Judging a book by its cover?

This undated though relatively recent Vintage Classics edition of Richard Wright’s remarkable autobiography Black Boy: A Record of Childhood and Youth (1945) features a cover photograph credited to the Corbis company of an unidentified young black boy. Given that this is Wright’s autobiography, one might suppose that this would be a picture of the author himself as a child. However, this seems unlikely since the child isn’t identified as such and since the photograph is the property of Corbis and since the child doesn’t look like the adult Richard Wright. It seems strange that the publisher would choose a photograph that is not of the author to illustrate what is, after all, his autobiography.

The same holds for this Vintage Classics edition published in 2000 of Mary McCarthy’s rather unremarkable memoir Memories of a Catholic Girlhood (1957): the cover photograph, showing two young girls in what must be their communion dresses, is credited to the Hulton Getty company and there is no indication as to who these people are, or whether one of them is McCarthy herself.

Does it matter whose picture is put on the cover? I think it does in the case of autobiographical works. I, for one, want to know whether the young boy or the young girl pictured here is the one whose story I’m reading. If not, who are these people? What’s their story? And who are these two girls? What are their stories?

The picture on the cover of Hugo Hamilton’s The Speckled People (2003) in this Harper Perennial edition from 2004 features a photograph, we are told on the back cover, “from the author’s private collection”: presumably of the author himself at a very young age (though, since we don’t actually get to see his face at all, it seems less important to have a picture of the author on the cover).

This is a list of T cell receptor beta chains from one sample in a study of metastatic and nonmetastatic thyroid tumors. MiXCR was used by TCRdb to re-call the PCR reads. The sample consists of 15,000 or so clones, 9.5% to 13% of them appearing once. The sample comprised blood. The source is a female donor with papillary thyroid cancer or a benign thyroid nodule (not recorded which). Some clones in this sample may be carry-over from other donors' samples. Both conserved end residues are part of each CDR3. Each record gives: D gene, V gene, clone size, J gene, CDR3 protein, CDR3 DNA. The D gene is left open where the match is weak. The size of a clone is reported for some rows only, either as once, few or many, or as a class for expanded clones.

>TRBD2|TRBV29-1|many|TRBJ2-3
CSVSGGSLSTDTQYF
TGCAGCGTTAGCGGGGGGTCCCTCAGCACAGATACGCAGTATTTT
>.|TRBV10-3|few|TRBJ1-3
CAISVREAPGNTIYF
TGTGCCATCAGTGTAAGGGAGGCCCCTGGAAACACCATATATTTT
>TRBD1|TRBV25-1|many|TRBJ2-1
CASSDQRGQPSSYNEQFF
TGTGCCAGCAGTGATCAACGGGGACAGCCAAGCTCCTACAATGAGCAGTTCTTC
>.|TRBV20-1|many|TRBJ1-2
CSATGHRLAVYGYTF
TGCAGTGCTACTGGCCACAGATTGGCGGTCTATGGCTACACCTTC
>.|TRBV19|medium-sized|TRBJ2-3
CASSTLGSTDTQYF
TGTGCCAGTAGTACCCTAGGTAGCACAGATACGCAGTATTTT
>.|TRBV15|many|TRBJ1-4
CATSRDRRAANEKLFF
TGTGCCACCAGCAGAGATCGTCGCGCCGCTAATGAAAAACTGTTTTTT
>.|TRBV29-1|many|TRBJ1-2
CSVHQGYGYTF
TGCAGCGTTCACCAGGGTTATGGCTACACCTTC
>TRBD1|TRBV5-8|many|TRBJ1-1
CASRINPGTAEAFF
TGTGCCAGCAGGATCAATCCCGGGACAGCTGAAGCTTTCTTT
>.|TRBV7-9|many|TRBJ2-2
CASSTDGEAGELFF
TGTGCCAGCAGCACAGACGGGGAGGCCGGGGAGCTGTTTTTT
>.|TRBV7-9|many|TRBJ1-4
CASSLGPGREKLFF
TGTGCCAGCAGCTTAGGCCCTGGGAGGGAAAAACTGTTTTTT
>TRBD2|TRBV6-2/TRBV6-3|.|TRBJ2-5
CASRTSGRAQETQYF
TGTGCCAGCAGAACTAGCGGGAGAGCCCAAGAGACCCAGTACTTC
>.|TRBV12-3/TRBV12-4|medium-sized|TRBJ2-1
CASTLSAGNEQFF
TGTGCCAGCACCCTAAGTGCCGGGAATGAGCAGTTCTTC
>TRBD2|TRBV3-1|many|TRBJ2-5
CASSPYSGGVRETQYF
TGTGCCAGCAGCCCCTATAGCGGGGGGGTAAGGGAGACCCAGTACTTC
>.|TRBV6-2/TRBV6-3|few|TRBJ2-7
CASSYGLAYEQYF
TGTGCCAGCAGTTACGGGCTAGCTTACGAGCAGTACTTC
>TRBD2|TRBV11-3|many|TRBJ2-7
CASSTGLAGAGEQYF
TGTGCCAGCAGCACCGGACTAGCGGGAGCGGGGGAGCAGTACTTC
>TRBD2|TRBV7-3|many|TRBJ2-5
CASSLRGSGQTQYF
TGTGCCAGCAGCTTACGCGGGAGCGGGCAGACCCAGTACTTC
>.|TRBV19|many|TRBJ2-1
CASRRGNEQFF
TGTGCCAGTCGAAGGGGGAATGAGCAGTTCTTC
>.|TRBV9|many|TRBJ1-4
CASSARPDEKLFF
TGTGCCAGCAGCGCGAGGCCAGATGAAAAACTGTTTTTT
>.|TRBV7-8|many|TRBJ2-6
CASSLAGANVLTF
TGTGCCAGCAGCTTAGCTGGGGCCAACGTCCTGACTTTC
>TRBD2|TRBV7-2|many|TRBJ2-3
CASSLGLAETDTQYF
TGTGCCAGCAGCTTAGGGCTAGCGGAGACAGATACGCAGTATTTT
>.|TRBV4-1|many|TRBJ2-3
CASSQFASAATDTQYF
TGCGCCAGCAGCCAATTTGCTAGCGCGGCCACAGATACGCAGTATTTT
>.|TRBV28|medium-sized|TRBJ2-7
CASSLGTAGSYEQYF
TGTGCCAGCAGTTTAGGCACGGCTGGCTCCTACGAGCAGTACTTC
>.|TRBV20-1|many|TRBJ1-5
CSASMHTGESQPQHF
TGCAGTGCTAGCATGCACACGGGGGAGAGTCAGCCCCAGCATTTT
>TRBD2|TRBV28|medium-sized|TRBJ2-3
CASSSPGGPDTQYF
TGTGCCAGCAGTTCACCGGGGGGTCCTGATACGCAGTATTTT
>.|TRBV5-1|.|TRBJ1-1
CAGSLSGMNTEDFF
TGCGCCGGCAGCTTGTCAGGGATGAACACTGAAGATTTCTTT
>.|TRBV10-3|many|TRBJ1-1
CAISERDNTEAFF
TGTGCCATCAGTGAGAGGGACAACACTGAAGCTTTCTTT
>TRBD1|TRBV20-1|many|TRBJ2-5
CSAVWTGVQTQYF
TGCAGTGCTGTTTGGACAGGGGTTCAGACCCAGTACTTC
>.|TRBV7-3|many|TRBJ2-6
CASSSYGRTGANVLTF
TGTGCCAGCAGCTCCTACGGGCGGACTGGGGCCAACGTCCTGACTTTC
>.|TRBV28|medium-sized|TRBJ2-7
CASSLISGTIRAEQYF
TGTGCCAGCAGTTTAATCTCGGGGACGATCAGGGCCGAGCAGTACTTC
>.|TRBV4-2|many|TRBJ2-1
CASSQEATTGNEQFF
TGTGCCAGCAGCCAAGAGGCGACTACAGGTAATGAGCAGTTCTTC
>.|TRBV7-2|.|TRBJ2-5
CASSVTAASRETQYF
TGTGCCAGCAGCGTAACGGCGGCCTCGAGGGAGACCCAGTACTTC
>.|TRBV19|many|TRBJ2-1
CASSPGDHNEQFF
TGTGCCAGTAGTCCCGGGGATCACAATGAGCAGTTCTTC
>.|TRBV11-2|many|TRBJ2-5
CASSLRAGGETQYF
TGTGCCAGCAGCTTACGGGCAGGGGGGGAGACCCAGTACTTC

By contrast, the cover of the sequel to The Speckled People, Hamilton’s The Sailor in the Wardrobe (2006), also in a Harper Perennial edition, features a photograph showing two boys one might presume to be the author and a relative or friend; however, the caption on the back cover informs us that “the people in this image are not in any way related to any one of the people portrayed in this book”.

Out of curiosity, I checked whether Harper Perennial had an edition of Wright’s Black Boy and it turns out that they do. Here, too, they seem to have chosen the appropriate picture for the cover: the boy on the left-hand side (from our point of view) looks like the adult Wright and must indeed be him, probably standing next to his brother.

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